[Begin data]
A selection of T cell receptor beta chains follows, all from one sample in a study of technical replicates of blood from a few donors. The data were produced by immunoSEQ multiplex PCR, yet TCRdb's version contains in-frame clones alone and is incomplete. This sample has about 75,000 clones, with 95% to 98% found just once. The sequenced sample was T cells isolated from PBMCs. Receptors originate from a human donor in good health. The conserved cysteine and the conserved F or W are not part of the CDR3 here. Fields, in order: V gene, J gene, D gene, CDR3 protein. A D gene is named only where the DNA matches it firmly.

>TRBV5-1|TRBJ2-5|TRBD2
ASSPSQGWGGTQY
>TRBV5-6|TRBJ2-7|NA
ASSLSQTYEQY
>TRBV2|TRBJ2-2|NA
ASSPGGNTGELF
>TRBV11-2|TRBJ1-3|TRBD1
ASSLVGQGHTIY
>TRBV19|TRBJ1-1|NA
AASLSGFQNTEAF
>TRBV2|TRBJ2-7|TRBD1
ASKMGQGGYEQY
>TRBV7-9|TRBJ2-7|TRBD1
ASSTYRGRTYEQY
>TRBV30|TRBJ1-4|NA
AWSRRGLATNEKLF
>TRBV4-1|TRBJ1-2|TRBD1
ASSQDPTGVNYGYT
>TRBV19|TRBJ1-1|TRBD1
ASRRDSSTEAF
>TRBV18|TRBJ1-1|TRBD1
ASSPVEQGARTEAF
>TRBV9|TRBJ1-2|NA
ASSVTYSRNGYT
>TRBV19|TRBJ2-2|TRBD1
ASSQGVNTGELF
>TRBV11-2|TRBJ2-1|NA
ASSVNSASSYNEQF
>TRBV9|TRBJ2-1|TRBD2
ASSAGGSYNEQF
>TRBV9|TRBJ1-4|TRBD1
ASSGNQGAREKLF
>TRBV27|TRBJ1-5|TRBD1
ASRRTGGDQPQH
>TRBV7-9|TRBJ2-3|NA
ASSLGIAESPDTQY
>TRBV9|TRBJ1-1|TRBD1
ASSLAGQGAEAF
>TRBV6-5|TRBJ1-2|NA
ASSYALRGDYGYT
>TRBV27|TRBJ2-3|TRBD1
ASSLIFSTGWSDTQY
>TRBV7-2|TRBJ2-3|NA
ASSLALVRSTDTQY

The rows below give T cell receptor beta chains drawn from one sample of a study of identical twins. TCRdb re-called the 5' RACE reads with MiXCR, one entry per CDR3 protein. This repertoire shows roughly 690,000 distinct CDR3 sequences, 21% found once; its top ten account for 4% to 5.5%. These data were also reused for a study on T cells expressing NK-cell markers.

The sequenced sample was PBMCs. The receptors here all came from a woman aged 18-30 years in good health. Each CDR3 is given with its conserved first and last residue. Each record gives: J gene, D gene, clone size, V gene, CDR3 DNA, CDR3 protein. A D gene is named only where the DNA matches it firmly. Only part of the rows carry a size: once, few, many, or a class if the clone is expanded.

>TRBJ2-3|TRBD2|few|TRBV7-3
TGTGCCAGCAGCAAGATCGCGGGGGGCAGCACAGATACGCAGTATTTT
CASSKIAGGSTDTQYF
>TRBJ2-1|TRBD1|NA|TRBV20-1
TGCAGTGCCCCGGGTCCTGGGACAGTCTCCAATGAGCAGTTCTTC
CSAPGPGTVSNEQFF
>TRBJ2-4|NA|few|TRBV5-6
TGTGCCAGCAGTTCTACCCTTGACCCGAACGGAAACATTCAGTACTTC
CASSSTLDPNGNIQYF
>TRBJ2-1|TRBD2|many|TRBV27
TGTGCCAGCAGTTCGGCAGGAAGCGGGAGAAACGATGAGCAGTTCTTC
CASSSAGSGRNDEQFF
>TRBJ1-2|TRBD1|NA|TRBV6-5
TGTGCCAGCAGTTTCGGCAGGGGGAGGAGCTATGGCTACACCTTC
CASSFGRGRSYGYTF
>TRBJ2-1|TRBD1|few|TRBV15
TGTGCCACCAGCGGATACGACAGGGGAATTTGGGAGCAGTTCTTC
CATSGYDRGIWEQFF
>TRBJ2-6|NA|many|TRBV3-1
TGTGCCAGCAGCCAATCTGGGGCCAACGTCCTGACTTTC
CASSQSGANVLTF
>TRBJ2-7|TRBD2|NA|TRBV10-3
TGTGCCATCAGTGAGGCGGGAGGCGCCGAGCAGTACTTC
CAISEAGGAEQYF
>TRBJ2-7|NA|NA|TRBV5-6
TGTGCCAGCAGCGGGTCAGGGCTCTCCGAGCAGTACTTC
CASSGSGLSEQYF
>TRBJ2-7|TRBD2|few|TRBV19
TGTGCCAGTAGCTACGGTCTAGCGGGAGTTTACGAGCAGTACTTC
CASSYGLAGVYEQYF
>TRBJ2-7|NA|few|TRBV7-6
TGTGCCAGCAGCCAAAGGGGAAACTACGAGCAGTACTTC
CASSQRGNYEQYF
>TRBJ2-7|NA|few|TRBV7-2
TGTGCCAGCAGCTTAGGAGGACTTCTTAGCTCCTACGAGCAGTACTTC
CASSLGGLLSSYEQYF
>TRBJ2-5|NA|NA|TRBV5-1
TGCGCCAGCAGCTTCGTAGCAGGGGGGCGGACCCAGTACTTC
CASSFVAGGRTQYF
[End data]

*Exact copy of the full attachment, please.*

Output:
A selection of T cell receptor beta chains follows, all from one sample in a study of technical replicates of blood from a few donors. The data were produced by immunoSEQ multiplex PCR, yet TCRdb's version contains in-frame clones alone and is incomplete. This sample has about 75,000 clones, with 95% to 98% found just once. The sequenced sample was T cells isolated from PBMCs. Receptors originate from a human donor in good health. The conserved cysteine and the conserved F or W are not part of the CDR3 here. Fields, in order: V gene, J gene, D gene, CDR3 protein. A D gene is named only where the DNA matches it firmly.

>TRBV5-1|TRBJ2-5|TRBD2
ASSPSQGWGGTQY
>TRBV5-6|TRBJ2-7|NA
ASSLSQTYEQY
>TRBV2|TRBJ2-2|NA
ASSPGGNTGELF
>TRBV11-2|TRBJ1-3|TRBD1
ASSLVGQGHTIY
>TRBV19|TRBJ1-1|NA
AASLSGFQNTEAF
>TRBV2|TRBJ2-7|TRBD1
ASKMGQGGYEQY
>TRBV7-9|TRBJ2-7|TRBD1
ASSTYRGRTYEQY
>TRBV30|TRBJ1-4|NA
AWSRRGLATNEKLF
>TRBV4-1|TRBJ1-2|TRBD1
ASSQDPTGVNYGYT
>TRBV19|TRBJ1-1|TRBD1
ASRRDSSTEAF
>TRBV18|TRBJ1-1|TRBD1
ASSPVEQGARTEAF
>TRBV9|TRBJ1-2|NA
ASSVTYSRNGYT
>TRBV19|TRBJ2-2|TRBD1
ASSQGVNTGELF
>TRBV11-2|TRBJ2-1|NA
ASSVNSASSYNEQF
>TRBV9|TRBJ2-1|TRBD2
ASSAGGSYNEQF
>TRBV9|TRBJ1-4|TRBD1
ASSGNQGAREKLF
>TRBV27|TRBJ1-5|TRBD1
ASRRTGGDQPQH
>TRBV7-9|TRBJ2-3|NA
ASSLGIAESPDTQY
>TRBV9|TRBJ1-1|TRBD1
ASSLAGQGAEAF
>TRBV6-5|TRBJ1-2|NA
ASSYALRGDYGYT
>TRBV27|TRBJ2-3|TRBD1
ASSLIFSTGWSDTQY
>TRBV7-2|TRBJ2-3|NA
ASSLALVRSTDTQY

The rows below give T cell receptor beta chains drawn from one sample of a study of identical twins. TCRdb re-called the 5' RACE reads with MiXCR, one entry per CDR3 protein. This repertoire shows roughly 690,000 distinct CDR3 sequences, 21% found once; its top ten account for 4% to 5.5%. These data were also reused for a study on T cells expressing NK-cell markers.

The sequenced sample was PBMCs. The receptors here all came from a woman aged 18-30 years in good health. Each CDR3 is given with its conserved first and last residue. Each record gives: J gene, D gene, clone size, V gene, CDR3 DNA, CDR3 protein. A D gene is named only where the DNA matches it firmly. Only part of the rows carry a size: once, few, many, or a class if the clone is expanded.

>TRBJ2-3|TRBD2|few|TRBV7-3
TGTGCCAGCAGCAAGATCGCGGGGGGCAGCACAGATACGCAGTATTTT
CASSKIAGGSTDTQYF
>TRBJ2-1|TRBD1|NA|TRBV20-1
TGCAGTGCCCCGGGTCCTGGGACAGTCTCCAATGAGCAGTTCTTC
CSAPGPGTVSNEQFF
>TRBJ2-4|NA|few|TRBV5-6
TGTGCCAGCAGTTCTACCCTTGACCCGAACGGAAACATTCAGTACTTC
CASSSTLDPNGNIQYF
>TRBJ2-1|TRBD2|many|TRBV27
TGTGCCAGCAGTTCGGCAGGAAGCGGGAGAAACGATGAGCAGTTCTTC
CASSSAGSGRNDEQFF
>TRBJ1-2|TRBD1|NA|TRBV6-5
TGTGCCAGCAGTTTCGGCAGGGGGAGGAGCTATGGCTACACCTTC
CASSFGRGRSYGYTF
>TRBJ2-1|TRBD1|few|TRBV15
TGTGCCACCAGCGGATACGACAGGGGAATTTGGGAGCAGTTCTTC
CATSGYDRGIWEQFF
>TRBJ2-6|NA|many|TRBV3-1
TGTGCCAGCAGCCAATCTGGGGCCAACGTCCTGACTTTC
CASSQSGANVLTF
>TRBJ2-7|TRBD2|NA|TRBV10-3
TGTGCCATCAGTGAGGCGGGAGGCGCCGAGCAGTACTTC
CAISEAGGAEQYF
>TRBJ2-7|NA|NA|TRBV5-6
TGTGCCAGCAGCGGGTCAGGGCTCTCCGAGCAGTACTTC
CASSGSGLSEQYF
>TRBJ2-7|TRBD2|few|TRBV19
TGTGCCAGTAGCTACGGTCTAGCGGGAGTTTACGAGCAGTACTTC
CASSYGLAGVYEQYF
>TRBJ2-7|NA|few|TRBV7-6
TGTGCCAGCAGCCAAAGGGGAAACTACGAGCAGTACTTC
CASSQRGNYEQYF
>TRBJ2-7|NA|few|TRBV7-2
TGTGCCAGCAGCTTAGGAGGACTTCTTAGCTCCTACGAGCAGTACTTC
CASSLGGLLSSYEQYF
>TRBJ2-5|NA|NA|TRBV5-1
TGCGCCAGCAGCTTCGTAGCAGGGGGGCGGACCCAGTACTTC
CASSFVAGGRTQYF